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February 1925


Arch Derm Syphilol. 1925;11(2):237-240. doi:10.1001/archderm.1925.02370020092007

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Among the numerous untoward manifestations that sometimes follow the intravenous use of arsphenamin or its equivalent, purpura is mentioned. That its occurrence is not more frequent is fortunate. Most of the cases have been reported within the last four years. Does this mean that the newer arsenical preparations are responsible for the apparent or actual increase, or does it indicate more careful observation and better reporting on the part of physicians?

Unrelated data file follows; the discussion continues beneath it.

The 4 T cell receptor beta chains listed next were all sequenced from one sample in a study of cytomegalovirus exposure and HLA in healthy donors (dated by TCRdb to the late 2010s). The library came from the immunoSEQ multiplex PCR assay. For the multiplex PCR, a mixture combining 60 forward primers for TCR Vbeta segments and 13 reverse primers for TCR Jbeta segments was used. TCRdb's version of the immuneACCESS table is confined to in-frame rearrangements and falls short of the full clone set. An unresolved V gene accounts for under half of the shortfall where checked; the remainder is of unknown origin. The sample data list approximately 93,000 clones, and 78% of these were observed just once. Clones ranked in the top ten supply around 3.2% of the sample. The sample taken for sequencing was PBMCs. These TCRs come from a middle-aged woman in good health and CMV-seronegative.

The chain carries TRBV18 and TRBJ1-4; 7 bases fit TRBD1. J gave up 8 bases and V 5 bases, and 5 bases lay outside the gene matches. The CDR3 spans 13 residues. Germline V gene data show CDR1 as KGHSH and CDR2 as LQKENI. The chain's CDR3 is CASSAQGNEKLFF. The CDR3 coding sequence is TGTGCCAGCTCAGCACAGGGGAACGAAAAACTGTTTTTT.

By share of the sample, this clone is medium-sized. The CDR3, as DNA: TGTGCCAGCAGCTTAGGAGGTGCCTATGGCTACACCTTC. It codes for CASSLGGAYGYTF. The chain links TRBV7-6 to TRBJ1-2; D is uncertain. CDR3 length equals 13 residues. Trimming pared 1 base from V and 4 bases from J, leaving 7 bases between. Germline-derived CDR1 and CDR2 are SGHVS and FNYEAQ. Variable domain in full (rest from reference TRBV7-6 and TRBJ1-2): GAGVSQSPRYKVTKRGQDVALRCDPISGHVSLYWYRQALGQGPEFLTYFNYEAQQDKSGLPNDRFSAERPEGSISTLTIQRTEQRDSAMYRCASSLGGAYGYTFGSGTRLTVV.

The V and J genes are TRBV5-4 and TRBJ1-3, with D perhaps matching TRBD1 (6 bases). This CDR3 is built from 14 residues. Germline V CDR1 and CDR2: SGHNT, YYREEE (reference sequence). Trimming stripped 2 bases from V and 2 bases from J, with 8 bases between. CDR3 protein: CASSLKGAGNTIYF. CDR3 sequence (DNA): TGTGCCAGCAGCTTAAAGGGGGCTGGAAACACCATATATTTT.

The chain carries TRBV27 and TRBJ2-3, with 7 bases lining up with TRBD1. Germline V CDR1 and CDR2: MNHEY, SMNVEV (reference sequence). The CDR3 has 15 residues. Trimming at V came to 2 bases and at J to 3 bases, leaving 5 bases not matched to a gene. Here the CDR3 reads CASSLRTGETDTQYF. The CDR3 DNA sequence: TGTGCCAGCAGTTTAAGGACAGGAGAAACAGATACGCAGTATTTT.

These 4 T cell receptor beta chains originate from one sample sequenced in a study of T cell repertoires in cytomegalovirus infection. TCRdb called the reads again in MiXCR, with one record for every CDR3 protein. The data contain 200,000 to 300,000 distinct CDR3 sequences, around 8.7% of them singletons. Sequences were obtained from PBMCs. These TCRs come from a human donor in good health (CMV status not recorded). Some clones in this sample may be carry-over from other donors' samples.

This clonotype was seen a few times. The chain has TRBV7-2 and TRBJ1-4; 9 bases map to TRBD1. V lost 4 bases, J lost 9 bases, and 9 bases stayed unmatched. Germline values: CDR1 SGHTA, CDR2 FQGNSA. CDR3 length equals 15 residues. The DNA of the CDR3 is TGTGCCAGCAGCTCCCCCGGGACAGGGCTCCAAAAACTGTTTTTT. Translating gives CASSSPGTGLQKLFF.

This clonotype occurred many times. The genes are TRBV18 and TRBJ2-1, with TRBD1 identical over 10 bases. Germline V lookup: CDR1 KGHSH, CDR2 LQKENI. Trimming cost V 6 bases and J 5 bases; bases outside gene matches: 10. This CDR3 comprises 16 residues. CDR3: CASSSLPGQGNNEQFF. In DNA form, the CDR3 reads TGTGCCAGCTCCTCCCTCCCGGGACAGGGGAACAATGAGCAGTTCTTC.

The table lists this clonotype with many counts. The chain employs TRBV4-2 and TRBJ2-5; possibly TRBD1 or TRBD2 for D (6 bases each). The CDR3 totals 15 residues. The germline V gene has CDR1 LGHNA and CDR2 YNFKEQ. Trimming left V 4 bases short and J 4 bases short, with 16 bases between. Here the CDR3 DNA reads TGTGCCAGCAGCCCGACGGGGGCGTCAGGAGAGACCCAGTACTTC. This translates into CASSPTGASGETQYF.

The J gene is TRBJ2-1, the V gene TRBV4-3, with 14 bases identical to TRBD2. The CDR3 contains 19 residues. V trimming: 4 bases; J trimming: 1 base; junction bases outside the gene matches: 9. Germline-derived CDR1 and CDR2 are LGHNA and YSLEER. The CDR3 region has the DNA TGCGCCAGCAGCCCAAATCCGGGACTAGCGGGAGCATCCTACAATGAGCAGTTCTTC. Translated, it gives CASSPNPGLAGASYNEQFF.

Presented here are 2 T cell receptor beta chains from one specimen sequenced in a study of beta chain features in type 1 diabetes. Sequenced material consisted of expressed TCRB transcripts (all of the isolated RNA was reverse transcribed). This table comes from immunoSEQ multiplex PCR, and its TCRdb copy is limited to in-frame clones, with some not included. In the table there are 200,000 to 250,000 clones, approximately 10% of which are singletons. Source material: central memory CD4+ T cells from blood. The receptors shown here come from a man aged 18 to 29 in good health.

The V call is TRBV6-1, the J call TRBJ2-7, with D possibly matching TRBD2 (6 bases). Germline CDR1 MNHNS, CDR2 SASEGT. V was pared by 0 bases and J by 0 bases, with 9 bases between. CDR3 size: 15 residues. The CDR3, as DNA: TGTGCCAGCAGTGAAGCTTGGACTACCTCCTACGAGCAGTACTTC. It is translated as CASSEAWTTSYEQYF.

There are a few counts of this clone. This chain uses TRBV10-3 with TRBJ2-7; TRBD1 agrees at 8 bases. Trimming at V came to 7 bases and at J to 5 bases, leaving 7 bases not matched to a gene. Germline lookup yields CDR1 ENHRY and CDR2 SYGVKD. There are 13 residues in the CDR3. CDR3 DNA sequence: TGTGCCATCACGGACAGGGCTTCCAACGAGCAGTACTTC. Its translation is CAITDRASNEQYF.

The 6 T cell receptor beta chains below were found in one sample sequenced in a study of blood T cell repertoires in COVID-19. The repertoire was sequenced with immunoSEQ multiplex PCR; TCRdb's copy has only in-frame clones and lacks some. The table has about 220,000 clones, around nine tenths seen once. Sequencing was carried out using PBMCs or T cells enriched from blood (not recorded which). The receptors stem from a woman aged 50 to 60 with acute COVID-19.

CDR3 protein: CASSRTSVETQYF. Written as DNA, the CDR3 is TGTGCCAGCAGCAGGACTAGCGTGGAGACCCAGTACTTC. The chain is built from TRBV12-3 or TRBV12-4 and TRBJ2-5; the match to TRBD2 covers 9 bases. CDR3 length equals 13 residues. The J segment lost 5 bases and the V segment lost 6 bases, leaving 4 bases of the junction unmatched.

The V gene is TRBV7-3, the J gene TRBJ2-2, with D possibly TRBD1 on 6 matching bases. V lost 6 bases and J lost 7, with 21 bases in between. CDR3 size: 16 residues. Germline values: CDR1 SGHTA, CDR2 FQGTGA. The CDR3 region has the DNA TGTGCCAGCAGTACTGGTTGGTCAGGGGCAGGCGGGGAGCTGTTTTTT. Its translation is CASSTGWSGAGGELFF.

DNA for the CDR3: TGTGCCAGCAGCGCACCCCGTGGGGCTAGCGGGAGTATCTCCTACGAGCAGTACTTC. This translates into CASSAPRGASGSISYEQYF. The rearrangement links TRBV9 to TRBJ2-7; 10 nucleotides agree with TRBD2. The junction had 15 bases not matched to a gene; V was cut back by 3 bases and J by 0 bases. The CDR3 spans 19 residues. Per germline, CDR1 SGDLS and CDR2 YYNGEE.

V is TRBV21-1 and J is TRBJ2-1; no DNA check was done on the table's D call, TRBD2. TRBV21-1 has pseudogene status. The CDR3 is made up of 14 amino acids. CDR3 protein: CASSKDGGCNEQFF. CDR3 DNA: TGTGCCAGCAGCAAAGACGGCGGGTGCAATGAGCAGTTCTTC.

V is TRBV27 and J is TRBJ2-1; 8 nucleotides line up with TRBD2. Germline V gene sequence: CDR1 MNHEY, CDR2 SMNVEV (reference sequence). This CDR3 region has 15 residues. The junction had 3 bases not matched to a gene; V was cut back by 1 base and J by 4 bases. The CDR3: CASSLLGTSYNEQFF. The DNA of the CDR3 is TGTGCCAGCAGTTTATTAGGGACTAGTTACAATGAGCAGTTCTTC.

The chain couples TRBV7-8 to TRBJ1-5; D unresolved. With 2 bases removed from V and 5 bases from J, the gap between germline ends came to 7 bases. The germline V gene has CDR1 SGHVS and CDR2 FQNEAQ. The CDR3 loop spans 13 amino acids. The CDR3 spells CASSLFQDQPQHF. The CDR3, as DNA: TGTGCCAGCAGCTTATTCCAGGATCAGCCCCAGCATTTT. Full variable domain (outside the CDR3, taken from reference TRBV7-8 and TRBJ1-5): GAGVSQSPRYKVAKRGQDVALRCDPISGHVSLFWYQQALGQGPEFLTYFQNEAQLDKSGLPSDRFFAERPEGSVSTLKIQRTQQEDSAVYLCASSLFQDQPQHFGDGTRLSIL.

The case that I present differs widely from many of the reported cases both in severity and rapidity of onset.

REPORT OF A CASE  Mr. X. Y. Z., aged 44, single, was sent to me five days after receiving his last intravenous injection, which was the twenty-fourth injection that he had received. Only the last two had caused any reaction.Following a positive dark-field examination of a penile lesion in June, 1922, the patient received ten weekly injections of

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